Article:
Offering Carmelo Anthony a Max Contract

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    Nathaniel S. Butler/Getty Images

    Carmelo Anthony is one of the best players in the NBA, and he is certainly the best on the Knicks. For many it's a no-brainer that they offer him a max contract to bring him back.

    Despite Melo's elite status though, it's never smart to give up that kind of contract—five years and just under $130 million—without at least thinking things over.

    On the surface, it seems normal to go to those levels to keep a player of his caliber, but in reality no NBA team has made the Finals in the past four years with a single player on their roster making more than $20 million.

    By comparison, Melo would be averaging $26 million throughout the duration of his contract. No team in NBA history has ever won a title with a single player making more than $25 million. Even in the most recent years the likes of LeBron James, Kevin Durant and Tim Duncan have had to take cuts to get close to a title.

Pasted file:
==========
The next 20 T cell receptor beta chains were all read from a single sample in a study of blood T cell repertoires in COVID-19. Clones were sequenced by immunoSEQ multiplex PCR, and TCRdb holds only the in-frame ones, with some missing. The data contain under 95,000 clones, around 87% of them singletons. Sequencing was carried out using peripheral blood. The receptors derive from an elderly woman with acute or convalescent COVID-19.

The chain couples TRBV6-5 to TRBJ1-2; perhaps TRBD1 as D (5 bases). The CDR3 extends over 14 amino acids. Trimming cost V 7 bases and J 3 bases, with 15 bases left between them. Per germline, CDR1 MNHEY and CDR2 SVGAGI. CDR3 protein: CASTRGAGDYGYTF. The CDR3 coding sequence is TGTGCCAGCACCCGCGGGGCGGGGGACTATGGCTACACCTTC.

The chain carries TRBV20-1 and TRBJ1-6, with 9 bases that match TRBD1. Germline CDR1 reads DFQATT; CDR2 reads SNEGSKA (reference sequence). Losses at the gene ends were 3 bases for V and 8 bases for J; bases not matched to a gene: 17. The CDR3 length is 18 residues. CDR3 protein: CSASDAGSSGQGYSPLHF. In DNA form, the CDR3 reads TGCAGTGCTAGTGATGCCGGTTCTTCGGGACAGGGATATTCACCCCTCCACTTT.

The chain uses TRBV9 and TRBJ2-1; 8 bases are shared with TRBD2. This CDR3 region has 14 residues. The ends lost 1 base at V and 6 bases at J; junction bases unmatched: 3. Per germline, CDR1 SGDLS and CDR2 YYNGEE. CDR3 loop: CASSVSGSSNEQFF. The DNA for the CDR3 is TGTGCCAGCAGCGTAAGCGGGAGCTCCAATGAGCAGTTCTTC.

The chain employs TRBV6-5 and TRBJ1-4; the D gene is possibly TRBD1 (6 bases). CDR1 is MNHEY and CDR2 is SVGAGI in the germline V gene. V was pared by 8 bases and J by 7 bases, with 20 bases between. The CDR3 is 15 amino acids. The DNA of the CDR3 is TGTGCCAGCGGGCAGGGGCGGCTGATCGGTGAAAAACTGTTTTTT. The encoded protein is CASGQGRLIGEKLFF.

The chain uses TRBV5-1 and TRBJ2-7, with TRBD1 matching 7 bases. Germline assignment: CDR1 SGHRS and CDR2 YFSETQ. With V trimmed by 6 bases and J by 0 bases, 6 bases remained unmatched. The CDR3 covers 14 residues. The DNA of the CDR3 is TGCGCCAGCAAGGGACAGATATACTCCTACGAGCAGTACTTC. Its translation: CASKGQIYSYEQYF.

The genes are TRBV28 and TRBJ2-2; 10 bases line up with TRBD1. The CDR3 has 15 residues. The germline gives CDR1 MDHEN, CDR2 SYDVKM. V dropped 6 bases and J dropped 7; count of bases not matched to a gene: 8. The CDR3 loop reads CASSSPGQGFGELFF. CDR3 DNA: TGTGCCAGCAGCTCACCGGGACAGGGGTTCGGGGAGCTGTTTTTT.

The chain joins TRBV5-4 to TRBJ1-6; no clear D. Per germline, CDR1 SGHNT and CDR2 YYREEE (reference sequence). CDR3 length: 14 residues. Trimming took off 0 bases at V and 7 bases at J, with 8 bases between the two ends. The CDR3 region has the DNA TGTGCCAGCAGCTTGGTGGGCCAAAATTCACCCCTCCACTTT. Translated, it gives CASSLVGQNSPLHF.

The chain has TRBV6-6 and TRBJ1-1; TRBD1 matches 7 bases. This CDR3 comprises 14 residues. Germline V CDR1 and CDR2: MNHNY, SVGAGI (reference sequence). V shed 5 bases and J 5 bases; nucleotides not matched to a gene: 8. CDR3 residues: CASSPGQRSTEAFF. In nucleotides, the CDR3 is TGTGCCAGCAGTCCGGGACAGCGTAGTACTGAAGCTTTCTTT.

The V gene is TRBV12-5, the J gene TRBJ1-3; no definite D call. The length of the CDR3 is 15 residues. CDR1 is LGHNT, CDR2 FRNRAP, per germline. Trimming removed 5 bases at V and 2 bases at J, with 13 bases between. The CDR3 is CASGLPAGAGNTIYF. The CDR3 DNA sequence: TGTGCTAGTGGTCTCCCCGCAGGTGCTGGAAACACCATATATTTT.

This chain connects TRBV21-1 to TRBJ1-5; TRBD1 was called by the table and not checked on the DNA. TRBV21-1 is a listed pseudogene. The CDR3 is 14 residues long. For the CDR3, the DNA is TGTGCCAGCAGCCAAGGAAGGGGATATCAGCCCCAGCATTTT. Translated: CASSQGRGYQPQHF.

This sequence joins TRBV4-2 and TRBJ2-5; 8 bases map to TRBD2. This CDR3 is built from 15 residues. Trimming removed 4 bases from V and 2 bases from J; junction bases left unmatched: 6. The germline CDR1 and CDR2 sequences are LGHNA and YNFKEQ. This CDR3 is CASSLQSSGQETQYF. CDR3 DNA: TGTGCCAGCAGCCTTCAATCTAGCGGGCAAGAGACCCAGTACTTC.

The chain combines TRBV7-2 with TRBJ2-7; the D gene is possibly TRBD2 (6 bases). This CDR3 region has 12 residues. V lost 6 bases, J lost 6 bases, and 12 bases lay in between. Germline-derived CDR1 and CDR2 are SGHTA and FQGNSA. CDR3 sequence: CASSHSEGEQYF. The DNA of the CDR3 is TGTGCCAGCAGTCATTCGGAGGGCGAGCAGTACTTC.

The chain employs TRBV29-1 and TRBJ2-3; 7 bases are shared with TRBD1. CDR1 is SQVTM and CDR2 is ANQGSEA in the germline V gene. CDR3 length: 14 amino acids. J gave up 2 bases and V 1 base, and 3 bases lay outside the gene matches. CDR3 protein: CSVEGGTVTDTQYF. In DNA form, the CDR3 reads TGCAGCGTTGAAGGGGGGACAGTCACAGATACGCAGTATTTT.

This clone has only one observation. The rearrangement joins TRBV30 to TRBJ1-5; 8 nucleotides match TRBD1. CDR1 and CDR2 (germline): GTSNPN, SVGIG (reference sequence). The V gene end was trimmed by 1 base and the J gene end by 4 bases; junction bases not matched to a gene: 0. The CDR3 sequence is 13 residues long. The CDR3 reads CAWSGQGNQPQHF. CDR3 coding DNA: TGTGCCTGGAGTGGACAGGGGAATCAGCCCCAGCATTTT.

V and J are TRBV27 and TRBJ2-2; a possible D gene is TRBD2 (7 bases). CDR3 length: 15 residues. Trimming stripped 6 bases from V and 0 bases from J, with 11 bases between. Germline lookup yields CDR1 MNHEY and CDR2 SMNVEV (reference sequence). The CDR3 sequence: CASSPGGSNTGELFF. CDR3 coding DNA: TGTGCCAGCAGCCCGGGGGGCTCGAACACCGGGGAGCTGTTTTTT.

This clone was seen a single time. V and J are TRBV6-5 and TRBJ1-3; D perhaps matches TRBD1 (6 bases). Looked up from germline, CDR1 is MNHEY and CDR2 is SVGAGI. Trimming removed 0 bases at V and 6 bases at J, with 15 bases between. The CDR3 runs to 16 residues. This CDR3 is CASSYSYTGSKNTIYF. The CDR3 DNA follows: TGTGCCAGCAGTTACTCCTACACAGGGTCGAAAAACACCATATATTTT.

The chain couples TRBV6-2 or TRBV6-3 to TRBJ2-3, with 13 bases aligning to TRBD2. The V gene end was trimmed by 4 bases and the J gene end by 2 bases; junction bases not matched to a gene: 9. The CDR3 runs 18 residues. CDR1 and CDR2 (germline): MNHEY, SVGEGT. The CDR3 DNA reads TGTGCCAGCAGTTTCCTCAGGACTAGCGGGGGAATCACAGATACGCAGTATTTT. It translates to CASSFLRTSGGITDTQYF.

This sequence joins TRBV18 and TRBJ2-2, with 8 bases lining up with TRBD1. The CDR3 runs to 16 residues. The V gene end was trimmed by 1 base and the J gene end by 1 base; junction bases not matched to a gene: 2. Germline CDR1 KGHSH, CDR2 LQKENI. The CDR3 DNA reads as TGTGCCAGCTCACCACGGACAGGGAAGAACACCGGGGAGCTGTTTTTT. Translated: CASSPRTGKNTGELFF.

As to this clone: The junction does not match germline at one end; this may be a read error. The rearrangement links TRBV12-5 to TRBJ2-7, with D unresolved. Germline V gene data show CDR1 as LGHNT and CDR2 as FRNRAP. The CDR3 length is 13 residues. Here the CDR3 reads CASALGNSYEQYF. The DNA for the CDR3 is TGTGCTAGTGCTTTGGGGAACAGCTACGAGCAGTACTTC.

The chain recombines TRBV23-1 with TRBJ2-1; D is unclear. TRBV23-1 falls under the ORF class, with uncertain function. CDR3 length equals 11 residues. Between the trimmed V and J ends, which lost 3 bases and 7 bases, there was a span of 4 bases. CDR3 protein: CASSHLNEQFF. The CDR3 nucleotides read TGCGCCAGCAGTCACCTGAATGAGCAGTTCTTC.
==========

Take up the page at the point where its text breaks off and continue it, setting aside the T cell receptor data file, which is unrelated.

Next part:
As it stands, Anthony would be the league's highest-paid player for the duration of his contract. The only players in the modern era to have ever won a championship whilst holding that title are either in the Hall of Fame or heading there as soon as they're eligible.

    The San Antonio Spurs reminded us this season that it's the overall team chemistry that counts, and spending almost half of your cap space on one player—a flawed player at that—should not be taken lightly.

    Unfortunately for the Knicks, their lack of draft picks in the near future makes keeping Melo their only real option, unless they can bring in a sign-and-trade package who will kick-start a rebuild.

    Their troubled recent history has taken out any choice they have in the matter. They'll have to pay Melo and hope that the fact their owner is willing to go deeper into the luxury tax than the likes of the Spurs will help them build a contender. 

    In an ideal world, multi-time champions Jackson and Fisher will convince Anthony to take a cut with the promise of titles on the way, but it's not something to bank on.

Trading Tyson Chandler

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    Jason DeCrow/Associated Press

    Coming off his worst season for the Knicks, Tyson Chandler's future hangs in the balance. He's still one of the better starting centers in the league. However, with his contract expiring in a year's time, it may be worth trading him now.